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Author Shteir, Ann B., 1941- author

Title Cultivating women, cultivating science : Flora's daughters and botany in England, 1760-1860 / Ann B. Shteir
Published Baltimore : Johns Hopkins University Press, [1996]
©1996
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Description 1 online resource (xi, 301 pages) : illustrations
Contents Spreading Botanical Knowledge throughout the Land,1760-1830 -- Women in the Polite Culture of Botany -- Flora's Daughters as Writers during the Linnaean Years -- Botanical Dialogues: The Cultural Politics of the Familiar Format -- Three "Careers" in Botanical Writing -- Defeminizing the Budding Science of Botany, 1830-1860 -- Women and Botany in the Victorian Breakfast Room -- Flora's Daughters in Print Culture, 1830-1860 -- Epilogue Feministica
Summary At a time of great current interest in the role of women in science, this rich and absorbing book provides a new perspective on gender issues in the history of science. Drawing on archival materials, Shteir provides detailed biographical sketches that illustrate how important botany was in the lives of daughters, mothers, and wives from the Enlightenment to the Victorian Era. Cultivating Women, Cultivating Science rediscovers the resourceful women who used their pens for their own social, economic, and intellectual purposes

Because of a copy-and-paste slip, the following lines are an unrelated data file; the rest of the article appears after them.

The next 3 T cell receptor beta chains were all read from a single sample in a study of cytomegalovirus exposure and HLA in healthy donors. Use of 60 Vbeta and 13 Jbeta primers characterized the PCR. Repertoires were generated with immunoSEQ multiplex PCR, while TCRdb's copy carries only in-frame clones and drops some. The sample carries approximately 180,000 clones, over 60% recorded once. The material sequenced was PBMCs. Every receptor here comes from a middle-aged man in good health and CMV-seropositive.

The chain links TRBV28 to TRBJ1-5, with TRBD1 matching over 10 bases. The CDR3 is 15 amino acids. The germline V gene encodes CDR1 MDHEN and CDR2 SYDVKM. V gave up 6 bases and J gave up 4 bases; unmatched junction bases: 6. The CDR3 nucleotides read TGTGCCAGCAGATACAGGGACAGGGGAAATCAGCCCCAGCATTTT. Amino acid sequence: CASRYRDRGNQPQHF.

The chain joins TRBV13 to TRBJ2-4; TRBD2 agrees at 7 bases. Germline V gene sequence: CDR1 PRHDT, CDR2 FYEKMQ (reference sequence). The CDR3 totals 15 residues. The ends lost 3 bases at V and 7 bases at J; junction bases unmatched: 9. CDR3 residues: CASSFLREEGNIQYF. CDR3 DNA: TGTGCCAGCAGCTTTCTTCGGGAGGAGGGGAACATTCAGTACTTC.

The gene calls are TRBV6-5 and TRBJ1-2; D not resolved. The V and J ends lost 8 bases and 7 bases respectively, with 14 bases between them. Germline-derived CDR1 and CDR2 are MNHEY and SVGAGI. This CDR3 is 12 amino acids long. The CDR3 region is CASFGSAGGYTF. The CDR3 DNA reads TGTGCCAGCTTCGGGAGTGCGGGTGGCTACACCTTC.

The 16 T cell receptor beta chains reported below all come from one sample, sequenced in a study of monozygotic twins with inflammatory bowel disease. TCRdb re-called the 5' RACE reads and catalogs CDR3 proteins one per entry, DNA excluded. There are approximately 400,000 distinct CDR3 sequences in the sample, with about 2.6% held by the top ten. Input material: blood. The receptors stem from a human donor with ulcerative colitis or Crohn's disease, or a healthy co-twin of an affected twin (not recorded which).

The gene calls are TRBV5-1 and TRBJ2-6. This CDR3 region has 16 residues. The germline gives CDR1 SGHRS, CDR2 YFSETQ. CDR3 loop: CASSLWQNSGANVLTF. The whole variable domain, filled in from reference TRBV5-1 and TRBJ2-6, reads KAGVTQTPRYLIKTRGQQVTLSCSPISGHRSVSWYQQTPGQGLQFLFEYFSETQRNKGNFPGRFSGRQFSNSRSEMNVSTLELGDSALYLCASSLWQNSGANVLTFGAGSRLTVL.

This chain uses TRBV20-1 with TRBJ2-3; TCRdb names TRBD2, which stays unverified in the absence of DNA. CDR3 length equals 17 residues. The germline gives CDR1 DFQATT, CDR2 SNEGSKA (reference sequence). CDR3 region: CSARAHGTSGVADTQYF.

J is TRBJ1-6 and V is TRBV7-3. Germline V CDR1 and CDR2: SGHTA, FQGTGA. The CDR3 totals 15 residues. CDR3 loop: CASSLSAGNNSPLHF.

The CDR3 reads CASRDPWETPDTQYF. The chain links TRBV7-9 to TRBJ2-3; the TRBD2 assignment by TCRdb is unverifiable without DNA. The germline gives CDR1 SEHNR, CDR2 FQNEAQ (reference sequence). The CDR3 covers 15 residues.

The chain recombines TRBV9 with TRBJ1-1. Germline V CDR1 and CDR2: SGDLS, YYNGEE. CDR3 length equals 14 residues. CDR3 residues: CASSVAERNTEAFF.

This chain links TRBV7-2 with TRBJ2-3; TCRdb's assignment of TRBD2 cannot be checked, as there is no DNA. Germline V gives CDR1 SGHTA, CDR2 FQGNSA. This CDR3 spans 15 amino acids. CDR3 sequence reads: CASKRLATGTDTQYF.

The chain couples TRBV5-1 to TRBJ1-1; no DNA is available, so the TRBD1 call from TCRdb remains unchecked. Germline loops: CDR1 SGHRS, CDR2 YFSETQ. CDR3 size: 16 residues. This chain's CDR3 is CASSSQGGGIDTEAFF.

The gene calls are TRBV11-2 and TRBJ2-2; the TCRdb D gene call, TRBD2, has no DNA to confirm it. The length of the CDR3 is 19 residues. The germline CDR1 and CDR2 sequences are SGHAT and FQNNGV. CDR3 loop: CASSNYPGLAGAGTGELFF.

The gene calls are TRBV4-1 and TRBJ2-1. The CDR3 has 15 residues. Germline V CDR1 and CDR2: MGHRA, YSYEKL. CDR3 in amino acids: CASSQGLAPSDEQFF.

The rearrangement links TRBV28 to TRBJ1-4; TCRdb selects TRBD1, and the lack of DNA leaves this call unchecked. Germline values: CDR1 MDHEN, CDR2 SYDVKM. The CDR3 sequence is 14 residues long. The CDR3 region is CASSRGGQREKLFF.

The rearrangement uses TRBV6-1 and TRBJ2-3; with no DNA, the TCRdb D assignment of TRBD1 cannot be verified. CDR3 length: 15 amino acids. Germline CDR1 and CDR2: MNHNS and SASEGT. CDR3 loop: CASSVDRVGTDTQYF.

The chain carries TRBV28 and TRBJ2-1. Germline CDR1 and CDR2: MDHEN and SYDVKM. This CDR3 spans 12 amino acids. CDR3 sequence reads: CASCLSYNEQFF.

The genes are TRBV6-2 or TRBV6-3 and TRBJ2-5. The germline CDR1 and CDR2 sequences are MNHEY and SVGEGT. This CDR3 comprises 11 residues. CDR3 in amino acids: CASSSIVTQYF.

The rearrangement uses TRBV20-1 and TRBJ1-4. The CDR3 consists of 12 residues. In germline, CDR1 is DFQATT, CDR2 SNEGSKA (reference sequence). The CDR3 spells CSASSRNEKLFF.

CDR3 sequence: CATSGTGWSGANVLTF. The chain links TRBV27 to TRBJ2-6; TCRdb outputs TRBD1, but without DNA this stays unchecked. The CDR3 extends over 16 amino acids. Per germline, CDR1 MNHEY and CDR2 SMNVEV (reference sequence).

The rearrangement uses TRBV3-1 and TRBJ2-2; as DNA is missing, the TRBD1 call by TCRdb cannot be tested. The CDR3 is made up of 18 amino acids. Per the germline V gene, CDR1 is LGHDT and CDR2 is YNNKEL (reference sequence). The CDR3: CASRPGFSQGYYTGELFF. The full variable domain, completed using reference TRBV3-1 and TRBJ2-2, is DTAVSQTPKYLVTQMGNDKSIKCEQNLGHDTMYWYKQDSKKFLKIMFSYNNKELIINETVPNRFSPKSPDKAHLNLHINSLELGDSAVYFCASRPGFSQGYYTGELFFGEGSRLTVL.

By the 1830s, however, botany came to be regarded as a professional activity for specialists and experts - and women's contributions to the field of botany were viewed as problematic. Shteir focuses on John Lindley, the anti-Linnaean and first professor of botany at the University of London, one of the early modernizers and professionalizers of the science. Lindley's determination to form distinctions between polite botany - what he called "amusement for the ladies"--And botanical science"an occupation for the serious thoughts of man"--illustrates how the contributions of women were minimized in the social history of science
In Cultivating Women, Cultivating Science, Ann B. Shteir explores the contributions of women to the field of botany before and after the dawn of the Victorian Age. She shows how early ideas about botany as a leisure activity and "feminine" pursuit gave women unprecedented opportunities to publish their views and findings in both scientific and amateur periodicals. Women were encouraged to study botany as a fashionable area of natural history linked to self-improvement. Some established themselves as important authors and teachers in the field
Maria Elizabeth Jacson's popular textbooks introduced a generation of young men and women to the science of botany. Agnes Ibbetson published more than fifty articles about plant physiology in science journals of the nineteenth century. The writings of Elizabeth Kent were admired and praised by Lord Byron, Samuel Taylor Coleridge, and Mary Shelley. Yet the names of these three women have almost completely disappeared from histories of botany and science culture
Analysis Botany
England
Bibliography Includes bibliographical references (pages 271-291) and index
Notes Master and use copy. Digital master created according to Benchmark for Faithful Digital Reproductions of Monographs and Serials, Version 1. Digital Library Federation, December 2002. http://purl.oclc.org/DLF/benchrepro0212 MiAaHDL
digitized 2010 HathiTrust Digital Library committed to preserve pda MiAaHDL
Print version record
Subject Botany -- England -- History -- 18th century.
Botany -- England -- History -- 19th century.
Women in botany -- England -- Biography.
Genre/Form Biographies.
Form Electronic book
ISBN 0801851416 (hc ; alk. paper)
9780801851414 (hc ; alk. paper)